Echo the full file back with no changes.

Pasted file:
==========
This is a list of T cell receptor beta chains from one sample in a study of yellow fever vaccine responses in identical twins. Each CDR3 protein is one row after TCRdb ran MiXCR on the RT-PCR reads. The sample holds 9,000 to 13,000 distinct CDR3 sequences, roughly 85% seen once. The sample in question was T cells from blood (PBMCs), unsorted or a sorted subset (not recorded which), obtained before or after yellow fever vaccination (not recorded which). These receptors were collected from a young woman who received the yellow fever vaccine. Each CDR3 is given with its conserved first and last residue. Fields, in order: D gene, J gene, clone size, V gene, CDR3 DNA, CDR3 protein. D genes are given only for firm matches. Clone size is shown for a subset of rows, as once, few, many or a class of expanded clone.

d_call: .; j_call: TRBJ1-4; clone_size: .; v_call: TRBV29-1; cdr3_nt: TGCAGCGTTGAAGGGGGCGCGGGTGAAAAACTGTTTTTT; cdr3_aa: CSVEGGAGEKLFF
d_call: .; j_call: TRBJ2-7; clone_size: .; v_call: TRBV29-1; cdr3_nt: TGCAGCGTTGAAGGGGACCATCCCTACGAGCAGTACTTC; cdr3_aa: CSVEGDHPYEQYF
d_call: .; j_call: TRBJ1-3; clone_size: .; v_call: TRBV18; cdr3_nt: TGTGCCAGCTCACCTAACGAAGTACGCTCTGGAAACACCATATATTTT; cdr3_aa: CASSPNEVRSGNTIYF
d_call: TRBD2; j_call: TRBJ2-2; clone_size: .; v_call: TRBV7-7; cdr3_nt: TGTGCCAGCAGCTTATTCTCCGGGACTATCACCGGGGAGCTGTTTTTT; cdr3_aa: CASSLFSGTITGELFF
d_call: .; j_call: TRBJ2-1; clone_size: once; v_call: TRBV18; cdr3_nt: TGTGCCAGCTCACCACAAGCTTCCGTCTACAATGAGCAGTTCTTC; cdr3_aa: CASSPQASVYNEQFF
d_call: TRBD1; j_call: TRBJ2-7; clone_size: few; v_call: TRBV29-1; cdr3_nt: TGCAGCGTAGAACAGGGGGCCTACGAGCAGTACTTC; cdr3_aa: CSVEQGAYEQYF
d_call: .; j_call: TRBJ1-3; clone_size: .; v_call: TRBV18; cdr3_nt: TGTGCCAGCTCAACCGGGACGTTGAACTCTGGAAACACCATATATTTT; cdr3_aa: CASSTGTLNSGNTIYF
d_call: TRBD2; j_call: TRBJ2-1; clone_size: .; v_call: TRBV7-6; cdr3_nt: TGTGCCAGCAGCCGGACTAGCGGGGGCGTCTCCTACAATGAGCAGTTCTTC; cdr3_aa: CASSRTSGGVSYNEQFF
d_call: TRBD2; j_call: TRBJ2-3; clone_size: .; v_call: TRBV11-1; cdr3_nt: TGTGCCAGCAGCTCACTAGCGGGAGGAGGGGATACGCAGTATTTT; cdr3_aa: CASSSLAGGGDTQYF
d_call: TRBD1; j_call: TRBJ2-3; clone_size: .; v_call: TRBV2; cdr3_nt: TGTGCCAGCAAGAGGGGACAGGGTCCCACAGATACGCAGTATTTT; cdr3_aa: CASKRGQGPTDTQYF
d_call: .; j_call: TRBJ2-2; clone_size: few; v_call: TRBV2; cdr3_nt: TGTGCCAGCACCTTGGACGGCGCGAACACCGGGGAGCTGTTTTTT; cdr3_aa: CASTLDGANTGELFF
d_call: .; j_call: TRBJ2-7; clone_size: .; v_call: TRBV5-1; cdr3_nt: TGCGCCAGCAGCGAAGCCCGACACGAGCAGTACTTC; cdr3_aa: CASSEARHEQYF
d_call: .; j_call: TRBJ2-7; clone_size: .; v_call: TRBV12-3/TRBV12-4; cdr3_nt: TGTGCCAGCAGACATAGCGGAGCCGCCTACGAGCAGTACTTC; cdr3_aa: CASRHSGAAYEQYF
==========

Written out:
This is a list of T cell receptor beta chains from one sample in a study of yellow fever vaccine responses in identical twins. Each CDR3 protein is one row after TCRdb ran MiXCR on the RT-PCR reads. The sample holds 9,000 to 13,000 distinct CDR3 sequences, roughly 85% seen once. The sample in question was T cells from blood (PBMCs), unsorted or a sorted subset (not recorded which), obtained before or after yellow fever vaccination (not recorded which). These receptors were collected from a young woman who received the yellow fever vaccine. Each CDR3 is given with its conserved first and last residue. Fields, in order: D gene, J gene, clone size, V gene, CDR3 DNA, CDR3 protein. D genes are given only for firm matches. Clone size is shown for a subset of rows, as once, few, many or a class of expanded clone.

d_call: .; j_call: TRBJ1-4; clone_size: .; v_call: TRBV29-1; cdr3_nt: TGCAGCGTTGAAGGGGGCGCGGGTGAAAAACTGTTTTTT; cdr3_aa: CSVEGGAGEKLFF
d_call: .; j_call: TRBJ2-7; clone_size: .; v_call: TRBV29-1; cdr3_nt: TGCAGCGTTGAAGGGGACCATCCCTACGAGCAGTACTTC; cdr3_aa: CSVEGDHPYEQYF
d_call: .; j_call: TRBJ1-3; clone_size: .; v_call: TRBV18; cdr3_nt: TGTGCCAGCTCACCTAACGAAGTACGCTCTGGAAACACCATATATTTT; cdr3_aa: CASSPNEVRSGNTIYF
d_call: TRBD2; j_call: TRBJ2-2; clone_size: .; v_call: TRBV7-7; cdr3_nt: TGTGCCAGCAGCTTATTCTCCGGGACTATCACCGGGGAGCTGTTTTTT; cdr3_aa: CASSLFSGTITGELFF
d_call: .; j_call: TRBJ2-1; clone_size: once; v_call: TRBV18; cdr3_nt: TGTGCCAGCTCACCACAAGCTTCCGTCTACAATGAGCAGTTCTTC; cdr3_aa: CASSPQASVYNEQFF
d_call: TRBD1; j_call: TRBJ2-7; clone_size: few; v_call: TRBV29-1; cdr3_nt: TGCAGCGTAGAACAGGGGGCCTACGAGCAGTACTTC; cdr3_aa: CSVEQGAYEQYF
d_call: .; j_call: TRBJ1-3; clone_size: .; v_call: TRBV18; cdr3_nt: TGTGCCAGCTCAACCGGGACGTTGAACTCTGGAAACACCATATATTTT; cdr3_aa: CASSTGTLNSGNTIYF
d_call: TRBD2; j_call: TRBJ2-1; clone_size: .; v_call: TRBV7-6; cdr3_nt: TGTGCCAGCAGCCGGACTAGCGGGGGCGTCTCCTACAATGAGCAGTTCTTC; cdr3_aa: CASSRTSGGVSYNEQFF
d_call: TRBD2; j_call: TRBJ2-3; clone_size: .; v_call: TRBV11-1; cdr3_nt: TGTGCCAGCAGCTCACTAGCGGGAGGAGGGGATACGCAGTATTTT; cdr3_aa: CASSSLAGGGDTQYF
d_call: TRBD1; j_call: TRBJ2-3; clone_size: .; v_call: TRBV2; cdr3_nt: TGTGCCAGCAAGAGGGGACAGGGTCCCACAGATACGCAGTATTTT; cdr3_aa: CASKRGQGPTDTQYF
d_call: .; j_call: TRBJ2-2; clone_size: few; v_call: TRBV2; cdr3_nt: TGTGCCAGCACCTTGGACGGCGCGAACACCGGGGAGCTGTTTTTT; cdr3_aa: CASTLDGANTGELFF
d_call: .; j_call: TRBJ2-7; clone_size: .; v_call: TRBV5-1; cdr3_nt: TGCGCCAGCAGCGAAGCCCGACACGAGCAGTACTTC; cdr3_aa: CASSEARHEQYF
d_call: .; j_call: TRBJ2-7; clone_size: .; v_call: TRBV12-3/TRBV12-4; cdr3_nt: TGTGCCAGCAGACATAGCGGAGCCGCCTACGAGCAGTACTTC; cdr3_aa: CASRHSGAAYEQYF